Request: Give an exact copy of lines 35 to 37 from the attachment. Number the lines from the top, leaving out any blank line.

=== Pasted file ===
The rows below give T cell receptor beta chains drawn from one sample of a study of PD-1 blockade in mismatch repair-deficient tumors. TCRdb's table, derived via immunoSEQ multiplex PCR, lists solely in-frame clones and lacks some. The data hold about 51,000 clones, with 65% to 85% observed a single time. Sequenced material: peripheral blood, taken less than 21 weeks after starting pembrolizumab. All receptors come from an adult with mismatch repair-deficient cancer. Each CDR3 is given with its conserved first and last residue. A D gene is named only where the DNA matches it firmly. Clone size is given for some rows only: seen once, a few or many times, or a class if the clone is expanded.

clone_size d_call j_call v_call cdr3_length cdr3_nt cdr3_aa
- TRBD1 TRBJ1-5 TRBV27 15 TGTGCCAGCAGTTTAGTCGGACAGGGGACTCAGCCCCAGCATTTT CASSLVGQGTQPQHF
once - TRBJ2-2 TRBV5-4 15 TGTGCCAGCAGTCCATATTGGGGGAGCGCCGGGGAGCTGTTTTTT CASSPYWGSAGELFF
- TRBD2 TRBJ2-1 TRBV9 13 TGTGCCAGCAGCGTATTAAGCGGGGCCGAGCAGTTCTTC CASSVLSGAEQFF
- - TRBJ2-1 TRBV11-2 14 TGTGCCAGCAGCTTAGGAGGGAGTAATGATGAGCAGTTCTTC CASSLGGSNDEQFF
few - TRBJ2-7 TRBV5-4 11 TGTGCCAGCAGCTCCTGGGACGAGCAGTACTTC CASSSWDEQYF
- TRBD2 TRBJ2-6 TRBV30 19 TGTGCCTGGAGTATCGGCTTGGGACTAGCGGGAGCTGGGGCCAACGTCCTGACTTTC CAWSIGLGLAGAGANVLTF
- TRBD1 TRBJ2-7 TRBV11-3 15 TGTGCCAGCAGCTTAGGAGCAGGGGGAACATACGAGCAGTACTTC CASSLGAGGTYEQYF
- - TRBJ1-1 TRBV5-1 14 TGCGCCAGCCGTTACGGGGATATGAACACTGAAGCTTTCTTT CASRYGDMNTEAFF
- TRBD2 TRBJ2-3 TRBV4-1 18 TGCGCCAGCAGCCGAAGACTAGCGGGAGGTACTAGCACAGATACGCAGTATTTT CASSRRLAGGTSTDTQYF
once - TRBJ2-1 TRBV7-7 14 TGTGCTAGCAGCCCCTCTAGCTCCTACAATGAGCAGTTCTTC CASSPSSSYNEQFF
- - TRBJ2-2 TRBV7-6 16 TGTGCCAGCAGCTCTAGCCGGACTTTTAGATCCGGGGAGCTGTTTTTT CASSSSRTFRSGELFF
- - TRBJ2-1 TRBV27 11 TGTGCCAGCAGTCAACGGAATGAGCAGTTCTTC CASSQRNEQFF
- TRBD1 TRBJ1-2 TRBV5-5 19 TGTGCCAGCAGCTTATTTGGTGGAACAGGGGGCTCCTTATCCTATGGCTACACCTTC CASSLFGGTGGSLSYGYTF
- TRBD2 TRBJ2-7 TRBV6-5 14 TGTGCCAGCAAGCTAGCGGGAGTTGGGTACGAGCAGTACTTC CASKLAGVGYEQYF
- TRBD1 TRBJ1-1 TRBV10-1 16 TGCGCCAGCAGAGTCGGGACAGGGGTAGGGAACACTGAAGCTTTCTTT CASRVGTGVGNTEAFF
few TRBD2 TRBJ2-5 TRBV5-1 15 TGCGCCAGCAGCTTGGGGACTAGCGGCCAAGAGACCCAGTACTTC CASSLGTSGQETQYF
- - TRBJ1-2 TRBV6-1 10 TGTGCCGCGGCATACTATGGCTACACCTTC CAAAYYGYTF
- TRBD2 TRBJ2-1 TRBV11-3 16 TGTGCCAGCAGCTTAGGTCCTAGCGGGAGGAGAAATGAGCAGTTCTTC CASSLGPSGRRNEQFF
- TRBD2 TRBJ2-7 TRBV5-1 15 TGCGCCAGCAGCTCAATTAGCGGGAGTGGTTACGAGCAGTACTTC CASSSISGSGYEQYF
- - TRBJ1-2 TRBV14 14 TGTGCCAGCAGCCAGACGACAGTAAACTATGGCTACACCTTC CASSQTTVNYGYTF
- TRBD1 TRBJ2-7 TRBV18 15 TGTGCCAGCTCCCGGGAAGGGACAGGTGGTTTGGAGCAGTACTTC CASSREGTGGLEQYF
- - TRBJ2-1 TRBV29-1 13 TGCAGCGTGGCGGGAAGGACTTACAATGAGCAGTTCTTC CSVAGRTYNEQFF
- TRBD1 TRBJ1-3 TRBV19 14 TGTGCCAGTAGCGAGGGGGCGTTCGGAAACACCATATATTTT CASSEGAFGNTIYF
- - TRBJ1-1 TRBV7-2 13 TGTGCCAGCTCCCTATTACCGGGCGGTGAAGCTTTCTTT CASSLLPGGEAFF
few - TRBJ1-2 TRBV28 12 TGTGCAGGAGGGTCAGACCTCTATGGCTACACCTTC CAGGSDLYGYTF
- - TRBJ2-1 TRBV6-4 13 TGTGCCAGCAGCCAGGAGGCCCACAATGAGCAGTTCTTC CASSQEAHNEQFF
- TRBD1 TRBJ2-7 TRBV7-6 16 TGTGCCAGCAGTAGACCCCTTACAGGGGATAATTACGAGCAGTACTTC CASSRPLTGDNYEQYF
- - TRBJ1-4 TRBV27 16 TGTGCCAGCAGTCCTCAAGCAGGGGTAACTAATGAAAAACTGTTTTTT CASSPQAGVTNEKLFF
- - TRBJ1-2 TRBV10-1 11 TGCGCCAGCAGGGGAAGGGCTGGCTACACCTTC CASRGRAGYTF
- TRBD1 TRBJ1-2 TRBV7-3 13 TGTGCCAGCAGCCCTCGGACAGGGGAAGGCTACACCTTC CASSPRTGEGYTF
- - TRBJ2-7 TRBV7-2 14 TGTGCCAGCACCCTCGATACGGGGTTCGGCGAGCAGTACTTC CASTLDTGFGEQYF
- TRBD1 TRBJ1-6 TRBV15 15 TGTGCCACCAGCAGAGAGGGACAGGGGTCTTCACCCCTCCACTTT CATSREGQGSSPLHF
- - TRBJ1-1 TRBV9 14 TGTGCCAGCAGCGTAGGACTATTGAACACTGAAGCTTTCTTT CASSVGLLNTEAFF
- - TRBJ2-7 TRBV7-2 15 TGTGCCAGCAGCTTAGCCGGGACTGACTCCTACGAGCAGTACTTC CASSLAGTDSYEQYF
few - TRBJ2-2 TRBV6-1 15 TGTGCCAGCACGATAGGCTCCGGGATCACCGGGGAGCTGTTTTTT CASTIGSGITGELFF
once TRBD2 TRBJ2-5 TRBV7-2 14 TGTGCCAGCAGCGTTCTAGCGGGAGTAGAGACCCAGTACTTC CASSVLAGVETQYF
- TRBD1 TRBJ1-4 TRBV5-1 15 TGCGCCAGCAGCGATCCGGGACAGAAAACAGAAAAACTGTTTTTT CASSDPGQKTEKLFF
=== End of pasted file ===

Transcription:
- - TRBJ1-1 TRBV9 14 TGTGCCAGCAGCGTAGGACTATTGAACACTGAAGCTTTCTTT CASSVGLLNTEAFF
- - TRBJ2-7 TRBV7-2 15 TGTGCCAGCAGCTTAGCCGGGACTGACTCCTACGAGCAGTACTTC CASSLAGTDSYEQYF
few - TRBJ2-2 TRBV6-1 15 TGTGCCAGCACGATAGGCTCCGGGATCACCGGGGAGCTGTTTTTT CASTIGSGITGELFF